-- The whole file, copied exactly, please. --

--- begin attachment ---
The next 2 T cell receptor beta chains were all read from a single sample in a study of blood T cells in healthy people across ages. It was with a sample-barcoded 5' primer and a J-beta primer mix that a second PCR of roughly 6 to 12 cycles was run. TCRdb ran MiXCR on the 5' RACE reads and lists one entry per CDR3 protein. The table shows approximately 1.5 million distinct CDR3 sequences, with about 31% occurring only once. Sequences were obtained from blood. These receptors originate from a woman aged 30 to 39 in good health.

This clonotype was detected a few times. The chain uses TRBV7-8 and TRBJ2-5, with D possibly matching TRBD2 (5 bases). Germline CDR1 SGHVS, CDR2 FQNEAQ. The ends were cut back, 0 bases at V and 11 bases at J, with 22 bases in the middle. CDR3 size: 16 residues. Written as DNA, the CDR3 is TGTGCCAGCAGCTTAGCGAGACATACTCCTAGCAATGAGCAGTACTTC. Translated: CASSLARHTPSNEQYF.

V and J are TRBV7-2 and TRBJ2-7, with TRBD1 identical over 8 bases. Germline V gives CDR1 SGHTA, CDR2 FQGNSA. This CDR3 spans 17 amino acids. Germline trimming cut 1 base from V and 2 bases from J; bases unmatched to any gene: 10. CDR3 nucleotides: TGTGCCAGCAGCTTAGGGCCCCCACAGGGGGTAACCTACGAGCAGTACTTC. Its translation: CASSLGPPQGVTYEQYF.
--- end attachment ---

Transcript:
The next 2 T cell receptor beta chains were all read from a single sample in a study of blood T cells in healthy people across ages. It was with a sample-barcoded 5' primer and a J-beta primer mix that a second PCR of roughly 6 to 12 cycles was run. TCRdb ran MiXCR on the 5' RACE reads and lists one entry per CDR3 protein. The table shows approximately 1.5 million distinct CDR3 sequences, with about 31% occurring only once. Sequences were obtained from blood. These receptors originate from a woman aged 30 to 39 in good health.

This clonotype was detected a few times. The chain uses TRBV7-8 and TRBJ2-5, with D possibly matching TRBD2 (5 bases). Germline CDR1 SGHVS, CDR2 FQNEAQ. The ends were cut back, 0 bases at V and 11 bases at J, with 22 bases in the middle. CDR3 size: 16 residues. Written as DNA, the CDR3 is TGTGCCAGCAGCTTAGCGAGACATACTCCTAGCAATGAGCAGTACTTC. Translated: CASSLARHTPSNEQYF.

V and J are TRBV7-2 and TRBJ2-7, with TRBD1 identical over 8 bases. Germline V gives CDR1 SGHTA, CDR2 FQGNSA. This CDR3 spans 17 amino acids. Germline trimming cut 1 base from V and 2 bases from J; bases unmatched to any gene: 10. CDR3 nucleotides: TGTGCCAGCAGCTTAGGGCCCCCACAGGGGGTAACCTACGAGCAGTACTTC. Its translation: CASSLGPPQGVTYEQYF.